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Methodology of survey archaeology

Methodology of survey archaeology

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A survey archaeologist inevitably works with superficial data; potsherds from the ploughsoil (the so-called surface artefact scatters), removed from their original stratigraphical context by a manifold of natural and anthropogenic processes, often collected by students under harsh climatic (or social) conditions. In other words, field survey data is inherently biased in a great number of ways. Because the focus of survey archaeology has initially been on the distribution of sites at the regional and intra-regional level, and related research questions, completeness of site distributions has ever been an issue. To cope with this problem (and to prove its very own raison d’être) survey archaeology has always been a discipline with great emphasis on methodology. Strongly influenced by the focus in the processual/New Archaeology on scientific practice and argumentation (i.e. quantification and generalization), survey archaeologists became aware of the importance of recognizing all possible biases and attempted to deal with them by applying new methods and techniques, not only in field-walking strategies but also in the post-processing of the survey data.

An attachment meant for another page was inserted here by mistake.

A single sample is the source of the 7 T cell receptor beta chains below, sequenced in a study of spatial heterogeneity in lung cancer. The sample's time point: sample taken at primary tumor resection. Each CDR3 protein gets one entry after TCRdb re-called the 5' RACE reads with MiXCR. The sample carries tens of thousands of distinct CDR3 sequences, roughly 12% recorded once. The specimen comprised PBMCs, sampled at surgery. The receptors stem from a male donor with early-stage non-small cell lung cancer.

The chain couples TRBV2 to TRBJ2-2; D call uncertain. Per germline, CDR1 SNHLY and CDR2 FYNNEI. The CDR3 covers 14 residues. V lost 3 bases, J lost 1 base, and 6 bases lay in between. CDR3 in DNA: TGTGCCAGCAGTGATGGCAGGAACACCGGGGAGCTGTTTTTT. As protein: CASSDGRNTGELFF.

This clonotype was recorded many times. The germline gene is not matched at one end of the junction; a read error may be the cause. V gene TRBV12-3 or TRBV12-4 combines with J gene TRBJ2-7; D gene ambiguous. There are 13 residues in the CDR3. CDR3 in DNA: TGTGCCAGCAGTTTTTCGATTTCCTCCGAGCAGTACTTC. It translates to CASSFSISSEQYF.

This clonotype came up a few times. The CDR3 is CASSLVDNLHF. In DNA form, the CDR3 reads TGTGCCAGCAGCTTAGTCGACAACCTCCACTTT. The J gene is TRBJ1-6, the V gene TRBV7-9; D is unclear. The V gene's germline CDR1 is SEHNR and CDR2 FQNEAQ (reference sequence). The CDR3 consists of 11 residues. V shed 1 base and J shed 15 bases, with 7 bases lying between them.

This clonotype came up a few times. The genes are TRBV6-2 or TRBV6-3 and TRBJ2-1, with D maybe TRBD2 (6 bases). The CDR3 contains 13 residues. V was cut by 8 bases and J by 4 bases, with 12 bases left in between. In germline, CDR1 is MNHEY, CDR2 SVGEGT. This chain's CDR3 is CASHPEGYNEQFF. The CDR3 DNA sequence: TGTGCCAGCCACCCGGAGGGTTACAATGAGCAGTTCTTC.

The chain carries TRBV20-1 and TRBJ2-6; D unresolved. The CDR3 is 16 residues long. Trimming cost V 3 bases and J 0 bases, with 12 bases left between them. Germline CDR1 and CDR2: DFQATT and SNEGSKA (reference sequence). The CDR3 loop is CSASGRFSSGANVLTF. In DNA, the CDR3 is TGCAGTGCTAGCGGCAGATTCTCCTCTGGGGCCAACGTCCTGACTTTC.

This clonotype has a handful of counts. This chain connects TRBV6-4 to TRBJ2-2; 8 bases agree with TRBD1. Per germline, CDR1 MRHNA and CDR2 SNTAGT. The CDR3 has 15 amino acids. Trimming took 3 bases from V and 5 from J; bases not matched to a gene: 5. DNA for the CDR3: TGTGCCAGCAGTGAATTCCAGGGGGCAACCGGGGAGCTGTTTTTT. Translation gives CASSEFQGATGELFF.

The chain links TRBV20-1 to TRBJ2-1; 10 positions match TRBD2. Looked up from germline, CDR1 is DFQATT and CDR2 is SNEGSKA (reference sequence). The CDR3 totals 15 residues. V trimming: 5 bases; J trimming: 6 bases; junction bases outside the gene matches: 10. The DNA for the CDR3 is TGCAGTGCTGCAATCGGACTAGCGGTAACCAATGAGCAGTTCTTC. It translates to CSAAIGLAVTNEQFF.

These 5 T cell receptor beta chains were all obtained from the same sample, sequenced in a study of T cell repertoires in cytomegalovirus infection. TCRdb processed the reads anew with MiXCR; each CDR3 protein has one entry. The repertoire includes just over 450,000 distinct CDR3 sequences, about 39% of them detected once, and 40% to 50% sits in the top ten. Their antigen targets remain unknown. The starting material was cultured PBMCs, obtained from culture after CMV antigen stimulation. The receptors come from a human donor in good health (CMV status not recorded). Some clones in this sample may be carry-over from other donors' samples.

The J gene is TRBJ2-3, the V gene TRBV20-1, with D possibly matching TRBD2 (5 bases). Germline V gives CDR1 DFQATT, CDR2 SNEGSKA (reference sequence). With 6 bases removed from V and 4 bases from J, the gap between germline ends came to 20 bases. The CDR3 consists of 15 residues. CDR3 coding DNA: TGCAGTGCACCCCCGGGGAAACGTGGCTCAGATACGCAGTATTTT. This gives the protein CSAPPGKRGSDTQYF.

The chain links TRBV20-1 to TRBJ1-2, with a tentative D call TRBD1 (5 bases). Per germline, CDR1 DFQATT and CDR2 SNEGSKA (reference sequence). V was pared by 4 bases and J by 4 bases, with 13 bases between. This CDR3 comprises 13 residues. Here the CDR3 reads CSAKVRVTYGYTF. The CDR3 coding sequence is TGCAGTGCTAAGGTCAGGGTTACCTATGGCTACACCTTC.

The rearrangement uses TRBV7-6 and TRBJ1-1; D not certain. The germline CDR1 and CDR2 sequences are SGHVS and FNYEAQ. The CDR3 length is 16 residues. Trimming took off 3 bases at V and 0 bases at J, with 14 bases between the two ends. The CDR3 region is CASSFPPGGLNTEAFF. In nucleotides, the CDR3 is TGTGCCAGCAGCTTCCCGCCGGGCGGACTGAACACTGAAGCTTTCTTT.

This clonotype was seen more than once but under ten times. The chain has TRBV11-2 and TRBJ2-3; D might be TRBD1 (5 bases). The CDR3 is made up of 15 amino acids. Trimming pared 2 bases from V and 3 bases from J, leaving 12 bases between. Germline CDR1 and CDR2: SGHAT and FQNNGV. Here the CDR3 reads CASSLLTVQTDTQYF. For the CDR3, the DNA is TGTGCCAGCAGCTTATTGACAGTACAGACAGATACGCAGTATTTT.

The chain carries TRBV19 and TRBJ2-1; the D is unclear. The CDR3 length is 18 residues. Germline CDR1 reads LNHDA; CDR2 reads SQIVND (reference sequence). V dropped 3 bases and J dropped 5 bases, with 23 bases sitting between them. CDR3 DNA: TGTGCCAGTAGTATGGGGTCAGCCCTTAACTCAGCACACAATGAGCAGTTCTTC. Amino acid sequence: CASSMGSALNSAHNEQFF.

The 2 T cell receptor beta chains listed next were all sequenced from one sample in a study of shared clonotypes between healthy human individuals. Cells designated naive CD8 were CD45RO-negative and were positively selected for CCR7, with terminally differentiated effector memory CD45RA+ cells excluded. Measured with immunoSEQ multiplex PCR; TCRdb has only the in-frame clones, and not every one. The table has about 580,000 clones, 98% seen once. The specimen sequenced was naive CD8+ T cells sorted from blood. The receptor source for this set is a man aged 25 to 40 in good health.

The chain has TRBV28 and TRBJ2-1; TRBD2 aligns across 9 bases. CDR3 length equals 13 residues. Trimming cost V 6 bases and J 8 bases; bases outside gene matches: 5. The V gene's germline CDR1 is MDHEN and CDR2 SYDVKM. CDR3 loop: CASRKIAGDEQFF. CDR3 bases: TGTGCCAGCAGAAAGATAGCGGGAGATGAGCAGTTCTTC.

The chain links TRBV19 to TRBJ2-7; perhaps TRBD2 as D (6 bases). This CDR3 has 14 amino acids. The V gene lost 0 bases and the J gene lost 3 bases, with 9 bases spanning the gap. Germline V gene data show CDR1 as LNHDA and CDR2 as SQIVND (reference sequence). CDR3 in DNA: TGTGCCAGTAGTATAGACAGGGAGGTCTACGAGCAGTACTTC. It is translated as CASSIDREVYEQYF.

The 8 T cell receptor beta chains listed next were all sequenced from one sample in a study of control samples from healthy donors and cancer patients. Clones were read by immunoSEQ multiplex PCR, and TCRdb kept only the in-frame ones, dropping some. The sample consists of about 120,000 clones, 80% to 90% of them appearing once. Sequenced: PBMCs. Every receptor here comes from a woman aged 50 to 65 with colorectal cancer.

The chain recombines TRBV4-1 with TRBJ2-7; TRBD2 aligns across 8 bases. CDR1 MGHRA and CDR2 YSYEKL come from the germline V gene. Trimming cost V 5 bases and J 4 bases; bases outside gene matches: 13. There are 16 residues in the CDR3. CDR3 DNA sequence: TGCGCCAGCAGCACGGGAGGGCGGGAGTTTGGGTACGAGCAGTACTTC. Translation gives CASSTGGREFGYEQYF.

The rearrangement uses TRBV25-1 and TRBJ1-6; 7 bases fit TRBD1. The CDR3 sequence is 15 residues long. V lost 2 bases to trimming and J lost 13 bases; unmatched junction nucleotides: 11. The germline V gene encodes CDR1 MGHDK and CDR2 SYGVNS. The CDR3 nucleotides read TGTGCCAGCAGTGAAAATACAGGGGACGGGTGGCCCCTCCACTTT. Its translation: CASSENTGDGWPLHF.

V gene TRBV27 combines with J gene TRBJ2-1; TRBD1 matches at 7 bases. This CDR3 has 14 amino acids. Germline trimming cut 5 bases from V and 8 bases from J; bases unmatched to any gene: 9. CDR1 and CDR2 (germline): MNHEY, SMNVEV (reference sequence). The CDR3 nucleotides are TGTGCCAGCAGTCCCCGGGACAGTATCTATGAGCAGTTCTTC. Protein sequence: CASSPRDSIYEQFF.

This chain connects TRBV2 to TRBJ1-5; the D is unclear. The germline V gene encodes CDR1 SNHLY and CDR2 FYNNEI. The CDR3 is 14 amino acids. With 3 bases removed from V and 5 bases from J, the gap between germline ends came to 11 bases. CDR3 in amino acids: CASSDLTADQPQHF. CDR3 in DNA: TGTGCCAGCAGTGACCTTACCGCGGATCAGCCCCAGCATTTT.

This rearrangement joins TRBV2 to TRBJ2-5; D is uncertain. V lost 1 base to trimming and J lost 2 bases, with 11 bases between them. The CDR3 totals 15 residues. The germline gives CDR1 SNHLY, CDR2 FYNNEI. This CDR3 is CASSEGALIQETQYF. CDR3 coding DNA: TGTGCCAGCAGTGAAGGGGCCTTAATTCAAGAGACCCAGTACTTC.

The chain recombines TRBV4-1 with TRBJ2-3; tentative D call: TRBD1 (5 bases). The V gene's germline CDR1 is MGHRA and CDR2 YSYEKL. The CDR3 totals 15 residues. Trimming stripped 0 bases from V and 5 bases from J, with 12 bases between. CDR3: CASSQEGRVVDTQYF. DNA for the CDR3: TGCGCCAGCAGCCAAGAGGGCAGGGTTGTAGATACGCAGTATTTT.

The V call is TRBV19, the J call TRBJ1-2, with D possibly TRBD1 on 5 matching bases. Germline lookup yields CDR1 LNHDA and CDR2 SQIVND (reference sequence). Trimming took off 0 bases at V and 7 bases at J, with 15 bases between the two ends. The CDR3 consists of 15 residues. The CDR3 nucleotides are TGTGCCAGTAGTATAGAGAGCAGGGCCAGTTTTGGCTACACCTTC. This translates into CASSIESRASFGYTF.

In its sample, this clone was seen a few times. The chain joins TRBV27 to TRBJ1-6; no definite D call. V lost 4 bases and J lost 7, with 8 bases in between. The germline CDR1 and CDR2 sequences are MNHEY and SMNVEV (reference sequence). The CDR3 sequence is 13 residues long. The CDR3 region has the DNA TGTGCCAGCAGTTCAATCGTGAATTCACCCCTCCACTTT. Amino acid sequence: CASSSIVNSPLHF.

Because of the great variety of archaeological landscapes, no one single, ideal set of methods suitable to all survey projects exists. Moreover, the study of survey methodology is an ongoing debate, based on all kinds of new, often experimental, research. Therefore, it is impossible for the following sections to provide a complete overview of survey methodology nor can they adduce a single set of ideal strategies and techniques. They merely offer a synopsis of the wide arrange of survey methods commonly used today and in the past decades.

Research topics: Survey Methodology